[pullquote align=”right”]The enemy of your enemy may be your friend. But your enemy may be your friend as well.[/pullquote] Have you looked for friends in the enemy camp lately? We all know that the enemy of your enemy may be your friend. But your enemy may be your friend as well when you want to be a force for change. I read Howard’s question and immediately began thinking about collaboration in a new way. Instead of a commitment, it’s an expedience. Instead of strategic partners, find immediate allies. Instead of full frontal assaults, infiltrate and disseminate. In academia we have many tactics for collaboration, but very little tactical collaboration:

Tactical Collaboration: fleeting, fugitive collaboration that takes place suddenly, across ideologies, disciplines, pedagogies, and technologies.

I’m reminded of de Certeau’s vision of tactics in The Practice of Everyday Life. Unlike a strategy, which operates from a secure base of its own, a tactic, as the Jesuit scholar writes,

must play on and with a terrain imposed on it and organized by the law of a foreign power. It does not have the means to keep to itself, at a distance, in a position of withdrawal, foresight, and self-collection: it is a maneuver “within the enemy’s field of vision,” as von Bülow puts it, and within enemy territory. It does not, therefore, have the options of planning general strategy…. It operates in isolated actions, blow by blow. It takes advantages of “opportunities” and depends on them, being without any base where it could stockpile its winnings, build up its own position, and plan raids. What it wins it cannot keep…. It must vigilantly make use of the cracks that particular conjunctions open in the surveillance of proprietary powers. It poaches in them. It creates surprises in them. It can be where it is least expected.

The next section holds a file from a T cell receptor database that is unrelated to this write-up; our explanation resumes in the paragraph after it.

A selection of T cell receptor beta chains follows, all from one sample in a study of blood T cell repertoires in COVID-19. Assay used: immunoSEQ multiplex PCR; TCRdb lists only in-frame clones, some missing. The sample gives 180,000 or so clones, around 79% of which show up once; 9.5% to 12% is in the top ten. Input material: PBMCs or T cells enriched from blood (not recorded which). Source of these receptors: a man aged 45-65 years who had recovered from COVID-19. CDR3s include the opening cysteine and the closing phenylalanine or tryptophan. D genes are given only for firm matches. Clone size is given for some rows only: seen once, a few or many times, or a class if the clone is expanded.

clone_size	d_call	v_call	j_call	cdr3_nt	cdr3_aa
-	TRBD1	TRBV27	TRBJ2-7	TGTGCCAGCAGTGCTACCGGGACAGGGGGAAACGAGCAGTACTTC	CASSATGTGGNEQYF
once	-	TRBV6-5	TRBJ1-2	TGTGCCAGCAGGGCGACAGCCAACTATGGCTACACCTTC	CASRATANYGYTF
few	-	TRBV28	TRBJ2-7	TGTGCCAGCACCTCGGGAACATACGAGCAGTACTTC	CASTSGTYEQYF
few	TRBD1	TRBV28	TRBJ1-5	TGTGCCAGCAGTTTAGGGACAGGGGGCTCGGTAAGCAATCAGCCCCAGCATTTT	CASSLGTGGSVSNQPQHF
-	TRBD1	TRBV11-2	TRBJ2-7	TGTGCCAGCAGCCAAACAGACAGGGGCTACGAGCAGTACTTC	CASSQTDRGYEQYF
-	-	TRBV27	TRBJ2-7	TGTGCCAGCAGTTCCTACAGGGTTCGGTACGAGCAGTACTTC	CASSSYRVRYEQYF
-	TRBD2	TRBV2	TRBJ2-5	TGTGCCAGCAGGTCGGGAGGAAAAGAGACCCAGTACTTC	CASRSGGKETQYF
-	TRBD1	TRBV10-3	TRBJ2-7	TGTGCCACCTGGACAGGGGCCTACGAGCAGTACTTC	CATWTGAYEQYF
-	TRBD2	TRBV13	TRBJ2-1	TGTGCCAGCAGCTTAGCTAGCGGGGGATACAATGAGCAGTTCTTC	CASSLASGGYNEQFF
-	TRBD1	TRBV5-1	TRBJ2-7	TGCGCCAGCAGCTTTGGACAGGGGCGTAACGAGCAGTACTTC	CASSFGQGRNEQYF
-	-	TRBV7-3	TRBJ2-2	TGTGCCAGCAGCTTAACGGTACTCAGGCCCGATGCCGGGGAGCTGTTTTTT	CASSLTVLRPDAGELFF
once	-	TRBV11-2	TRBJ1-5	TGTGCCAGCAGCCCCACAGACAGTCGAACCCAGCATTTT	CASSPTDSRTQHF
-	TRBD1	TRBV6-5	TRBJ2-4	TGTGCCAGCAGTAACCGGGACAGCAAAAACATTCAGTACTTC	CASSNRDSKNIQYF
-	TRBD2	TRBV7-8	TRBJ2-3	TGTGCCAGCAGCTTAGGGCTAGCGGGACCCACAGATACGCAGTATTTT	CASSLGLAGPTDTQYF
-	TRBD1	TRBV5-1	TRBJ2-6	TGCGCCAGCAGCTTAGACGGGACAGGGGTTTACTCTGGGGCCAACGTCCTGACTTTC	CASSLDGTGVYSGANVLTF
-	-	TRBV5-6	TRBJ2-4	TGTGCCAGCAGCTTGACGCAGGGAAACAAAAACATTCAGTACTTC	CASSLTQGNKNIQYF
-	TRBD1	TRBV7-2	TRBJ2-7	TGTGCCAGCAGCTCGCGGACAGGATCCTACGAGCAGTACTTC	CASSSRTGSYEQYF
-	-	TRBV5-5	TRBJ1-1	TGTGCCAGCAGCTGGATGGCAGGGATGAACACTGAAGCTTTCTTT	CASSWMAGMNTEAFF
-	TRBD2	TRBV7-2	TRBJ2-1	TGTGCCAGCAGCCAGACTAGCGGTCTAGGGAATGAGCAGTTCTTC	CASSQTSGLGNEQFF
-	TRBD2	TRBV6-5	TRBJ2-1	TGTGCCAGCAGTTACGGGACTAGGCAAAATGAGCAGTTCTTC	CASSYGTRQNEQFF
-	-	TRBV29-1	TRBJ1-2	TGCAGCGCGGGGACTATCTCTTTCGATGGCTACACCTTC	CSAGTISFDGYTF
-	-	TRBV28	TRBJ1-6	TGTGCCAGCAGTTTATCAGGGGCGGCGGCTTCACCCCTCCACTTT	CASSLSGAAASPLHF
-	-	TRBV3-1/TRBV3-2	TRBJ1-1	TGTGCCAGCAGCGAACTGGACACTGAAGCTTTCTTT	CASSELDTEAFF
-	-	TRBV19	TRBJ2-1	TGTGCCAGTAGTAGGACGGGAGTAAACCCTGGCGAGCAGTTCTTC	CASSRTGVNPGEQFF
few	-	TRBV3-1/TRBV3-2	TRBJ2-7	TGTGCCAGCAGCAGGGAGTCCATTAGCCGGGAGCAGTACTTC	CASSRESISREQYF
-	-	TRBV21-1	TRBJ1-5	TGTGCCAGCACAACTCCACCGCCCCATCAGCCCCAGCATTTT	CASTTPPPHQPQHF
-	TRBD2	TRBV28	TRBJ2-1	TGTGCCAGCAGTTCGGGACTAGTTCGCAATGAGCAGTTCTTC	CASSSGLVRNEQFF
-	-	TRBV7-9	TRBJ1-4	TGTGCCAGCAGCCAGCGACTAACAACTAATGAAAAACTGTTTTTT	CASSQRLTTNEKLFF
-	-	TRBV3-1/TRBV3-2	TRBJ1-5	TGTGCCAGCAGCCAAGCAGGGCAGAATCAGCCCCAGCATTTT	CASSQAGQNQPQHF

Now I understand what a tactic is. Strategies, like institutions, depend upon dominance over space—physical space as well as discursive space. But tactics rely upon momentary victories in and over time, a temporalization of resistance. Because tactics are of the moment, they require agility, nimbleness, feigned retreats as often as real retreats. And they require collaborations that the more strategically-minded might otherwise discount. Recalling some of my recent writings on the state of academia, such as my underconference manifesto and my eulogy for the digital humanities center, I realize that what I have been thinking about all along are tactical collaborations. As I wrote in March,

Don’t hope for or rely upon institutional support or recognition. To survive and thrive, digital humanists must be agile, mobile, insurgent. Decentralized and nonhierarchical.

Stop forming committees and begin creating coalitions. Seek affinities over affiliations, networks over institutes.

I was speaking then specifically about the digital humanities, but I’d argue that my call for mobility over centralization is crucial for any humanist seeking to hack the academy, any scholar seeking to poach from the institutional reserves of knowledge production, any teacher seeking to challenge the ever intensifying bureaucratization and systematization of learning, any contingent faculty seeking to forge success and stability from contingency.

We need tactical collaborations, and we need them now. And now, and now. The strategematick may be the domain of emperors and institutions, but let the tactick be the ruse and the practice of you and me.

[Stratego Family image courtesy of Frederick Bauman, Creative Commons Licensed]